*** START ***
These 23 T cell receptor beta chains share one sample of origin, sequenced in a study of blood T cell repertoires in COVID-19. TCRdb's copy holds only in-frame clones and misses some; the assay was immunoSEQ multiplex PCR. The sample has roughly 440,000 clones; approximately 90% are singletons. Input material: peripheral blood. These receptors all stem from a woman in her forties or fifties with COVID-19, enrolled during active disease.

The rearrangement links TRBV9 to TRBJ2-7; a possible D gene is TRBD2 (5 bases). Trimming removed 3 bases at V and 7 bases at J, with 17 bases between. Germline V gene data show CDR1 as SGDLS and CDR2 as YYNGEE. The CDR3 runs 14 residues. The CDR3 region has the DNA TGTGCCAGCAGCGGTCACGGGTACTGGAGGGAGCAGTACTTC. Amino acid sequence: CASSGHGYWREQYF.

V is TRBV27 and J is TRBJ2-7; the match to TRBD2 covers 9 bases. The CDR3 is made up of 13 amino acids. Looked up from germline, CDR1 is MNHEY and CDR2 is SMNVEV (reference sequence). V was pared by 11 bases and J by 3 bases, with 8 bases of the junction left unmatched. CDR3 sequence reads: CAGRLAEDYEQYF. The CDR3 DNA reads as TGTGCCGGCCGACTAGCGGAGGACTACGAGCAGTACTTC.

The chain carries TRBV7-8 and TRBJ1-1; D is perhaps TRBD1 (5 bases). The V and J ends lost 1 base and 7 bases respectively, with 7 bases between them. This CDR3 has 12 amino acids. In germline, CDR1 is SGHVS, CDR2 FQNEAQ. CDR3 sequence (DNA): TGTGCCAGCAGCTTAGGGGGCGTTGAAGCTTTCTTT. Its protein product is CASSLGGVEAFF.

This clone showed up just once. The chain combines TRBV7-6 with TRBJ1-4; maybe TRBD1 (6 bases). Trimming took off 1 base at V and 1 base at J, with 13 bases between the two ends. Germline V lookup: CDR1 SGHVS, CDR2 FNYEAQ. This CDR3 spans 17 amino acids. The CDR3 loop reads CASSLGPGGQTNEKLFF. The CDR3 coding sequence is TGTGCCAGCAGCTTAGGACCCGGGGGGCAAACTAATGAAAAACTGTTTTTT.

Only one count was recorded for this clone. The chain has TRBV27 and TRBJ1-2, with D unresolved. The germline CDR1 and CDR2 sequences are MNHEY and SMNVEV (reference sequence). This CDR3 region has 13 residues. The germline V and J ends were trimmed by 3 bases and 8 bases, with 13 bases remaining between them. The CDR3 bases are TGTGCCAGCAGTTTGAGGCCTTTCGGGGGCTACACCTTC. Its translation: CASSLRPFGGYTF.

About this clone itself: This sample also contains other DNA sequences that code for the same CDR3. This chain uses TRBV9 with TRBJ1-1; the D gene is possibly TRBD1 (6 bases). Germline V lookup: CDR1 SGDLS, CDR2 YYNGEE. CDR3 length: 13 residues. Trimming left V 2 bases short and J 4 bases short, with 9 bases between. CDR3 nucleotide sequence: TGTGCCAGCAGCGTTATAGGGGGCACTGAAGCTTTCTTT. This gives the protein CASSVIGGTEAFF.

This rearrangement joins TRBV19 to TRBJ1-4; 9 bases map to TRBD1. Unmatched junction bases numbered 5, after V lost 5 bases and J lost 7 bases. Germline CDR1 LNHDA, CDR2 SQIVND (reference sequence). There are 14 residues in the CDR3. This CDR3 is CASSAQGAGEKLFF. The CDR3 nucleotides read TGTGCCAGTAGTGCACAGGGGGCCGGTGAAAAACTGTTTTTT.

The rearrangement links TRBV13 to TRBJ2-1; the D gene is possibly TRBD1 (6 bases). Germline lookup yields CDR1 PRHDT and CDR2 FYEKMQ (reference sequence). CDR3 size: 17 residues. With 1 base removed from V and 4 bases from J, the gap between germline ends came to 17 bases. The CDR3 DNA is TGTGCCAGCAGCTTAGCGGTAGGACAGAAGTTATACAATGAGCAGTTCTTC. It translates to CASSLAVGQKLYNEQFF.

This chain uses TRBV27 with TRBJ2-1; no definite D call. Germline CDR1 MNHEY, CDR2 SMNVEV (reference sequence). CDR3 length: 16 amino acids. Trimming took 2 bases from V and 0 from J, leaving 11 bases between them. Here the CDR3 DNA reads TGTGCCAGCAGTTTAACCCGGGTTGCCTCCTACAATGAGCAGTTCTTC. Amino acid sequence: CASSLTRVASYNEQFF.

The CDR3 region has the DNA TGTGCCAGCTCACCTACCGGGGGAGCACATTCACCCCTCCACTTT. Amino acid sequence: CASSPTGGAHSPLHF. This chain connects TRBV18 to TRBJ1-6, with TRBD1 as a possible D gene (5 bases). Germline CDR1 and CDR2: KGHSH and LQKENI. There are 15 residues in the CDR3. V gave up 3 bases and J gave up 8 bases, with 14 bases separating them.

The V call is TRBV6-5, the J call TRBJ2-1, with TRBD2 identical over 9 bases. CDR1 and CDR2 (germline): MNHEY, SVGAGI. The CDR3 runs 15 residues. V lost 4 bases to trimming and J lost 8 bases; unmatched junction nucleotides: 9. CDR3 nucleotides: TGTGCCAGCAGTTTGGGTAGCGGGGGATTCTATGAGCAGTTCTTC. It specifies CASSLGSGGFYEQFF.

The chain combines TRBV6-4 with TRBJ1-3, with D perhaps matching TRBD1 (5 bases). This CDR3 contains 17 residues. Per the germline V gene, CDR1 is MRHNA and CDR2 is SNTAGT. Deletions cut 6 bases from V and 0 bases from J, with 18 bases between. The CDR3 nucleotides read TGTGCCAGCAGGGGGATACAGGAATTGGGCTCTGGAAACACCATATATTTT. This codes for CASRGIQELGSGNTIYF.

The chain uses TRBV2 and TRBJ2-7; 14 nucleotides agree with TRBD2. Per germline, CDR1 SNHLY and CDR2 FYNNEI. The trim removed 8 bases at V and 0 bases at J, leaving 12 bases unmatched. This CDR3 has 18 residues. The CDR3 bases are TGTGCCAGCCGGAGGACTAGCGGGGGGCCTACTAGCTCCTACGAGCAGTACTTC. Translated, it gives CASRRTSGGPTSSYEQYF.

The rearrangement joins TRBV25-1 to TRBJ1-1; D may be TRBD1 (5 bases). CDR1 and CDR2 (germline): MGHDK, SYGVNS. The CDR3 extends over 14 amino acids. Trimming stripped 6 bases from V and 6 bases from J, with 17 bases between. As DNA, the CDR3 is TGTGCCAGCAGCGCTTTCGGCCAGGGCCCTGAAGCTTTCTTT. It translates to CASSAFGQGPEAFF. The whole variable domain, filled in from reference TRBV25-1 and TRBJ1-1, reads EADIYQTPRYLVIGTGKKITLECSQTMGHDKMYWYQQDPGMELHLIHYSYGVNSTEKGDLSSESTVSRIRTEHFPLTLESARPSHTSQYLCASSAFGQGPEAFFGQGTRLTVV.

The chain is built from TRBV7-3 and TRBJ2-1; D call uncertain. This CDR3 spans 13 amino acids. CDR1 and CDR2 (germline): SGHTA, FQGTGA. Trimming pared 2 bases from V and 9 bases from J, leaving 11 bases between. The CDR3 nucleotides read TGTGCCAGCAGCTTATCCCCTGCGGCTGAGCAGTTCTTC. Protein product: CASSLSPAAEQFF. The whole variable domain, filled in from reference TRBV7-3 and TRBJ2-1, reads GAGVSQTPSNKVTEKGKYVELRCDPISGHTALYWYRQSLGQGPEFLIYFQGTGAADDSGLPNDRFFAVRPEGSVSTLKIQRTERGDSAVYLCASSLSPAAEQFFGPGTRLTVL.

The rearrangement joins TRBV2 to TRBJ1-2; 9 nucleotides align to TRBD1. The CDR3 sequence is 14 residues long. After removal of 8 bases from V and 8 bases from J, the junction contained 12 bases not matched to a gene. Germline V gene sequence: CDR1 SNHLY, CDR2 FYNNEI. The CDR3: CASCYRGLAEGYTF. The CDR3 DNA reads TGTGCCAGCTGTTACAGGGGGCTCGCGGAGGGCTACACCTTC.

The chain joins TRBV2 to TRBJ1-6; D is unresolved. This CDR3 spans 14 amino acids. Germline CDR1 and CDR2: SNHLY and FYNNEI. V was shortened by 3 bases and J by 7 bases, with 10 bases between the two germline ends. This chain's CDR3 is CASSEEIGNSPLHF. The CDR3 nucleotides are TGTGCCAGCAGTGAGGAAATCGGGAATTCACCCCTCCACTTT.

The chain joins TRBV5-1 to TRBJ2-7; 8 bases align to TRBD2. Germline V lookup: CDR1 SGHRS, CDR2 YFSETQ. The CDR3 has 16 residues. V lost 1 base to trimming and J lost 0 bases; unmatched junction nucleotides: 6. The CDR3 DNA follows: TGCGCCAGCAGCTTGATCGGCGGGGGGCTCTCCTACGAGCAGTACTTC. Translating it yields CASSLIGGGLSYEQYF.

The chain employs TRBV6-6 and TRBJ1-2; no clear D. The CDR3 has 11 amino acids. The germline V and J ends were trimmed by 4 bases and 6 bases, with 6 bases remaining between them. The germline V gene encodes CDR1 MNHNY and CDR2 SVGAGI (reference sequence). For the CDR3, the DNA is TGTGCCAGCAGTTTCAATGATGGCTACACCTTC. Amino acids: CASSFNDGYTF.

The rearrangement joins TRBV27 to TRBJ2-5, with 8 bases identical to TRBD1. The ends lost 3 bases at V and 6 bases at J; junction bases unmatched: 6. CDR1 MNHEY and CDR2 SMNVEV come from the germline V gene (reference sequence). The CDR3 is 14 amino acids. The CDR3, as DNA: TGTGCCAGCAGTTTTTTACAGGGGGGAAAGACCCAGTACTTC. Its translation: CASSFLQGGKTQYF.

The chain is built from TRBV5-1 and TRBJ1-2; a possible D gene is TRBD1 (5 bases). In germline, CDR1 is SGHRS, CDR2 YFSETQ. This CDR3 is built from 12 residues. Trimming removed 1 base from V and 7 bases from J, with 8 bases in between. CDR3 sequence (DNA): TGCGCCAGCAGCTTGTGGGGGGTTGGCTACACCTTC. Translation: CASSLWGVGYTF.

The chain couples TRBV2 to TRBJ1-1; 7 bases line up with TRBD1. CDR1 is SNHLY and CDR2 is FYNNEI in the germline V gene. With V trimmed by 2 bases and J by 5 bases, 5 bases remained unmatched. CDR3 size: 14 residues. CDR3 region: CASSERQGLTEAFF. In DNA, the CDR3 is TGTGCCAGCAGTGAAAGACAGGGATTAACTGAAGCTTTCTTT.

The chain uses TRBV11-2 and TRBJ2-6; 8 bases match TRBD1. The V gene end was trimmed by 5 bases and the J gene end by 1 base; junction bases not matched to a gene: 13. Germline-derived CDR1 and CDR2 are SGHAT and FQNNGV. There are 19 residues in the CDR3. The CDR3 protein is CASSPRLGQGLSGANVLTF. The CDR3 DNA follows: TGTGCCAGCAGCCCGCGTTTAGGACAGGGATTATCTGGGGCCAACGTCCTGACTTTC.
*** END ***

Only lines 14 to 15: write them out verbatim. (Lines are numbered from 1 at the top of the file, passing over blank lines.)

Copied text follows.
The chain uses TRBV2 and TRBJ2-7; 14 nucleotides agree with TRBD2. Per germline, CDR1 SNHLY and CDR2 FYNNEI. The trim removed 8 bases at V and 0 bases at J, leaving 12 bases unmatched. This CDR3 has 18 residues. The CDR3 bases are TGTGCCAGCCGGAGGACTAGCGGGGGGCCTACTAGCTCCTACGAGCAGTACTTC. Translated, it gives CASRRTSGGPTSSYEQYF.

The rearrangement joins TRBV25-1 to TRBJ1-1; D may be TRBD1 (5 bases). CDR1 and CDR2 (germline): MGHDK, SYGVNS. The CDR3 extends over 14 amino acids. Trimming stripped 6 bases from V and 6 bases from J, with 17 bases between. As DNA, the CDR3 is TGTGCCAGCAGCGCTTTCGGCCAGGGCCCTGAAGCTTTCTTT. It translates to CASSAFGQGPEAFF. The whole variable domain, filled in from reference TRBV25-1 and TRBJ1-1, reads EADIYQTPRYLVIGTGKKITLECSQTMGHDKMYWYQQDPGMELHLIHYSYGVNSTEKGDLSSESTVSRIRTEHFPLTLESARPSHTSQYLCASSAFGQGPEAFFGQGTRLTVV.